To Lick the Shop Windows or a Month of French Idioms From A to Z

Literal translation was my way of life when I arrived in the States, leading to interesting conversations.

The day I told a new acquaintance that I would love to accompany her to the mall but that I would probably only lick the shop windows, she glanced at me in a puzzled and slightly worried way.

 

Faire du Léche Vitrine/Lécher les Vitrines

To Lick the Shop Windows

To Do Some Window-Shopping

 

 

Embed from Getty Images

 

 

 

The French verb Lécher means to Lick but can also carry the notions of admiration and pleasure. For example, a polished work, especially artistic, will be léché in French. So it makes sense (at least to me and the French!) that lécher the shop windows, while admiring clothes, shoes, or anything in display, is the right expression to illustrate this leisurely pleasant activity.

Hands-on experiences present some challenges and mistakes can be embarrassing, yet they remain, in my opinion, the best it not only ways to learn.

Thanks to an invitation to the mall, I learned that Americans do window-shopping while the French lick the shop windows.

 

I’ll meet you halfway through the alphabet, bright and early tomorrow!

A to Z Challenge

 

Comments

  1. It has nothing to do with shopping, but this made me think of the fact that my poor wife has to clean our family room windows every other day to get the dog’s nose prints off the glass. Good luck turning the corner on the second half.

    • We try to be a little better than the dogs when we lick the shop windows in France! But if it helps your wife I had to do the same wihen my kids were small, because they loved to sit on the sofa and look at the street, hands and nose glued to the windows. See you tomorrow if you aren’t too tired of this long month of April!

    • LOL. Once a guy threatened to flunk my pickup at its annual inspection because (he said) the dog nose prints on the windshield were a safety hazard.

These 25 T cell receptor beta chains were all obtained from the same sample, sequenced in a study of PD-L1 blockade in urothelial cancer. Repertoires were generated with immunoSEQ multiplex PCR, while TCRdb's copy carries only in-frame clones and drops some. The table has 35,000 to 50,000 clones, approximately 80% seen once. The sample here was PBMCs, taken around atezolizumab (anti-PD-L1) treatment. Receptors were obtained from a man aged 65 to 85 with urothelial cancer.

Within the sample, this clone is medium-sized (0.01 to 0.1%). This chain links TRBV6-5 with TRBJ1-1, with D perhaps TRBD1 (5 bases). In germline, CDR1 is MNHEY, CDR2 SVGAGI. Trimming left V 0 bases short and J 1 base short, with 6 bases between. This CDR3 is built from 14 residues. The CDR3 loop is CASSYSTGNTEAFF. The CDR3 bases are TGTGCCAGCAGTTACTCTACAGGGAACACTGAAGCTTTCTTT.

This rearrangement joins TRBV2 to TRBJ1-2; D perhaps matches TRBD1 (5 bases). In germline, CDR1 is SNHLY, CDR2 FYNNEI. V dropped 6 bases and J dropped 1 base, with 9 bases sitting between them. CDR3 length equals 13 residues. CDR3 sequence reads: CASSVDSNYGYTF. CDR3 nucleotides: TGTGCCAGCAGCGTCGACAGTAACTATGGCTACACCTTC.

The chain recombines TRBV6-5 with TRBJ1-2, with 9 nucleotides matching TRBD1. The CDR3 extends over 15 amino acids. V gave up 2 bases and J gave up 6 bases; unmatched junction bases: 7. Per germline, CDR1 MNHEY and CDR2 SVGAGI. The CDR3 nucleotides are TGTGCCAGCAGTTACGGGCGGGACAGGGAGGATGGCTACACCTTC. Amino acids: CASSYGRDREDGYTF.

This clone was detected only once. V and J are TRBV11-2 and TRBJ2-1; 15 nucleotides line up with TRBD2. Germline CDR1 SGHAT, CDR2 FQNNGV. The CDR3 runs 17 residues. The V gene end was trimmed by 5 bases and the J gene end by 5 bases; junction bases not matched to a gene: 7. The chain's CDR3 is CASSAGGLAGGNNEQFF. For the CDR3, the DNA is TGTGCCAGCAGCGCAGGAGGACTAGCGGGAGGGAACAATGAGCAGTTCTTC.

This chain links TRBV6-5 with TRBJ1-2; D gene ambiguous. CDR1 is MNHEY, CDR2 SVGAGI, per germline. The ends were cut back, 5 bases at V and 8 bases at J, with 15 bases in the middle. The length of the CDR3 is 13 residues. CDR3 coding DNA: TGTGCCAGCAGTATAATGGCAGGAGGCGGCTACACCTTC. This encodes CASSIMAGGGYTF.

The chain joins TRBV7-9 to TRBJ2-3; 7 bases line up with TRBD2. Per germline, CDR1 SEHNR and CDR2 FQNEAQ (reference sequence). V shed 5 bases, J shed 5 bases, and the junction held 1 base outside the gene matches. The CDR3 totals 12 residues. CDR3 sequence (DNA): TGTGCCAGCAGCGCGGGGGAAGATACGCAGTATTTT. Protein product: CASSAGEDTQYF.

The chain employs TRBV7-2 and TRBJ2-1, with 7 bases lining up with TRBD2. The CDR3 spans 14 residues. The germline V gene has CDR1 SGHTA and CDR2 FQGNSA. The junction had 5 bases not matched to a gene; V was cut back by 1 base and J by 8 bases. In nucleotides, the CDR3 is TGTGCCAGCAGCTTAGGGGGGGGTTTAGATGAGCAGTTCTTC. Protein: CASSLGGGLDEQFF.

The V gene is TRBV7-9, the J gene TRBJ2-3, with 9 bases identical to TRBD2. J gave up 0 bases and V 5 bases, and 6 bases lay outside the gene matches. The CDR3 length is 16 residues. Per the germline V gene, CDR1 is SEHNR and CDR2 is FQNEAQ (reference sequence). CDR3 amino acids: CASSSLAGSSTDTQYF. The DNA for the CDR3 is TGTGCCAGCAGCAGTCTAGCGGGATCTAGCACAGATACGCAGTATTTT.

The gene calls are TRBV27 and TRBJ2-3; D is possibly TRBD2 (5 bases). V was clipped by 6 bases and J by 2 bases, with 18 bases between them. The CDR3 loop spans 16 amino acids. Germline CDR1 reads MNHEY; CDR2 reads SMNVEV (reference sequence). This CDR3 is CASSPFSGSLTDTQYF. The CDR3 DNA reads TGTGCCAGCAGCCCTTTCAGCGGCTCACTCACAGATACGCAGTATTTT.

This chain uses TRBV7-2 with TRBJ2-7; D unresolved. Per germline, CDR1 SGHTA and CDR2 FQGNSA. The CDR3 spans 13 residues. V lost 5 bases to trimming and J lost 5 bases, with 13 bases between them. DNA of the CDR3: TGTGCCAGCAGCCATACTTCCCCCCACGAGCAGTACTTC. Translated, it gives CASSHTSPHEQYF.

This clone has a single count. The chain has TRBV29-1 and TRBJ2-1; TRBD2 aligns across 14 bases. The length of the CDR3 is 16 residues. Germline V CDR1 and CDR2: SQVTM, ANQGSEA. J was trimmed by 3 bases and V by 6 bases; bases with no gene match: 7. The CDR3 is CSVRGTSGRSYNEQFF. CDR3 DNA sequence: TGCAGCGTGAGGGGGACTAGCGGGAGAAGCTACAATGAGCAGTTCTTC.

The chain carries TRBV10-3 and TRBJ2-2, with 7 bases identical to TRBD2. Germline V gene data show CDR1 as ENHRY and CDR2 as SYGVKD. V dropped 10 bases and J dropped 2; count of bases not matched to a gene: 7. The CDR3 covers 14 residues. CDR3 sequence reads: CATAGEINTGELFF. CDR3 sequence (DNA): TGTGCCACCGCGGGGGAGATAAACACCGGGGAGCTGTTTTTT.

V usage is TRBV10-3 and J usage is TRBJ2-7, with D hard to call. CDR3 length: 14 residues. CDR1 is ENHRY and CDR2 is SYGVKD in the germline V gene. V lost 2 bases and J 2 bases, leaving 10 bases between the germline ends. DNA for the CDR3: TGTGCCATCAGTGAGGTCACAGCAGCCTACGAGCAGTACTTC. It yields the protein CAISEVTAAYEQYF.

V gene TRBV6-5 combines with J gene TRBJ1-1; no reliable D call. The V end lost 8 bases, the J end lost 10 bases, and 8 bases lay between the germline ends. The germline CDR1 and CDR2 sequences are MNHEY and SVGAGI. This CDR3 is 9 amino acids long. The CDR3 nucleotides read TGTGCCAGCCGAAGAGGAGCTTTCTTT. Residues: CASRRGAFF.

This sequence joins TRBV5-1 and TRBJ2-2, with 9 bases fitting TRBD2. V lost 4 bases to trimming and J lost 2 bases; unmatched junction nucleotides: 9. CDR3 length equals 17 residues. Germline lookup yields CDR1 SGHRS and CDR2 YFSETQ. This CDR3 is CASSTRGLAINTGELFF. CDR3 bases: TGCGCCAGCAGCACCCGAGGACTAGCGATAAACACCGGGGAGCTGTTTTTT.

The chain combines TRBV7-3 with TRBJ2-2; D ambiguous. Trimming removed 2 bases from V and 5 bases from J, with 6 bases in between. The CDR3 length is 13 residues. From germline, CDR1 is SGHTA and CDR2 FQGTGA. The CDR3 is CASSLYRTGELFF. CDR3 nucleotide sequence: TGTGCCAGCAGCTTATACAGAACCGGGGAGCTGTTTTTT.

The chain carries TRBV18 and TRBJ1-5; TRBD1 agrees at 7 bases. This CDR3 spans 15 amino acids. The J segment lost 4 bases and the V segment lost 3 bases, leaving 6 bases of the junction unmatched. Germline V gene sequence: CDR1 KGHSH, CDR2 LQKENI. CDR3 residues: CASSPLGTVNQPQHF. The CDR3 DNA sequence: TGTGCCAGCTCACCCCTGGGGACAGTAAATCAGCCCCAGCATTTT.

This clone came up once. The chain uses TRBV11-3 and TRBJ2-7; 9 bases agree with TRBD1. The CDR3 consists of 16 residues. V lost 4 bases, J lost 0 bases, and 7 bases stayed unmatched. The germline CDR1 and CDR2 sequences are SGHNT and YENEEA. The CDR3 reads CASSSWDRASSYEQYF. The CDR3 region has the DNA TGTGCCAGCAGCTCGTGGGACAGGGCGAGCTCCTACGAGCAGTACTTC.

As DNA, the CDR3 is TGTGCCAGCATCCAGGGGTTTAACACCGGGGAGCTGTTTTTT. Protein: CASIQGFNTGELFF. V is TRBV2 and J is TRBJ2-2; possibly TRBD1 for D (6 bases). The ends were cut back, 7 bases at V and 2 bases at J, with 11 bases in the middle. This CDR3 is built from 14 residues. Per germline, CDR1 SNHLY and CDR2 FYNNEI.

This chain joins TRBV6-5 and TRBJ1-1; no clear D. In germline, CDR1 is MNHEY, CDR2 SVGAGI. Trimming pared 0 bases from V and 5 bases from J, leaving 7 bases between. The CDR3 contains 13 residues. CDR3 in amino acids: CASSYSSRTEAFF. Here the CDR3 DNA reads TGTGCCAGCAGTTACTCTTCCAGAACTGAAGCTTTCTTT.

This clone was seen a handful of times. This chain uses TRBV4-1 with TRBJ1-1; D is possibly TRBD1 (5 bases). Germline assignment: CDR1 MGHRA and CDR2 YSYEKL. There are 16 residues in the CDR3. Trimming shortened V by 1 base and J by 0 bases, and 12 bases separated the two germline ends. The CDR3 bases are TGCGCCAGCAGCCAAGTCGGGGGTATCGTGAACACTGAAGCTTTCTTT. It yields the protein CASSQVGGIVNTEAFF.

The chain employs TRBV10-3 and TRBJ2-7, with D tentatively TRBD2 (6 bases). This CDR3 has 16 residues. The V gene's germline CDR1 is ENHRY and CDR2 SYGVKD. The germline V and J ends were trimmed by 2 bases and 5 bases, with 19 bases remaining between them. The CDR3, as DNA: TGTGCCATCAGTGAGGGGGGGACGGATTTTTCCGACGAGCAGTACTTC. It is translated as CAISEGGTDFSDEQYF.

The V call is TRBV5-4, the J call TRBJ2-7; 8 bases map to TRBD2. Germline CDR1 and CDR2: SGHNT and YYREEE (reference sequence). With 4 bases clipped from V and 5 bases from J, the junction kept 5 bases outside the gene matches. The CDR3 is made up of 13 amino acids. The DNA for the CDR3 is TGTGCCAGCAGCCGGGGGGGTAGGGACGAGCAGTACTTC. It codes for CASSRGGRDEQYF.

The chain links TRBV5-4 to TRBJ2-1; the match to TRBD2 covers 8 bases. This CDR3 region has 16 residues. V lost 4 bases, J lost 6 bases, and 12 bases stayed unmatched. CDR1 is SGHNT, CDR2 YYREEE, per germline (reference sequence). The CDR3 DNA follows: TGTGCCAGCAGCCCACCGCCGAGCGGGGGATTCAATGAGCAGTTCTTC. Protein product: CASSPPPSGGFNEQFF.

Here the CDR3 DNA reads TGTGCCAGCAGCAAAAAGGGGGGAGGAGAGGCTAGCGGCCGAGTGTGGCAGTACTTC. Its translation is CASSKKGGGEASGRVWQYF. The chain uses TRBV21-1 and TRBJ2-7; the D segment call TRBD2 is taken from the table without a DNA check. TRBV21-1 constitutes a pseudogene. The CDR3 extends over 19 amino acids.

2. I love this one! What fun it would be if the literal translation caught on here in the U.S. I’m going to do my part: I can’t wait to invite my daughter-in-law to come and lick the windows with me at the mall! 🙂

  3. Haha..this is hilarious 😀

    • It’s very visual and again, I never saw this aspect when I lived in France. Sometimes we need to be away to understand lots of familar things, or at least to see them under a different angle. See you, Sherri.

  4. In contrast, window lickers, via English slang, are people of low intelligence.

  5. Love it! It would make sense when going by a candy store or bakery.

  6. I have at times been sorely tempted to lick the windows. The shop where they make their own chocolate and ice cream. Lick, lick, lick …

  7. Love this! If one thinks too hard about some idiomatic English expressions, they seem a little strange. “The bee’s knees? Really?”

    • Of course, I should have thought of you! You must know so many American idioms. Now I’m intrigued with this “Bee’s Knees.” I’m checking it out! Thank you!

      • I think “bee’s knees” is probably more British than American, though I do hear it here, often in sentences like “She thinks she’s the bee’s knees” — she thinks she’s so special. Where did it come from? Now I’m curious too.

  8. Another very descriptive one! We did a lot of this while we were in France 🙂

    • I don’t blame you! It’s a typical French passe-temps. Now that stores will be allowed to open on Sundays, it will change shopping habits. But as a kid and teen I remember doing lots of Léche Vitrines on long Sunday afternoons, dreaming of… American clothes, of course!

  9. Hi Evelyne, I’m afraid the only similar thing I’ve heard is the one Joey mentions, which is really an insult.

  10. I LOVE this one! The image of it has always stuck with me since I first heard it years ago. I also don’t forget it because it is so funny, and true! When you imagine someone staring with longing in their eyes, one can imagine their tongue hanging out with want! Lisa, co-host AtoZ 2015, @ http://www.lisabuiecollard.com

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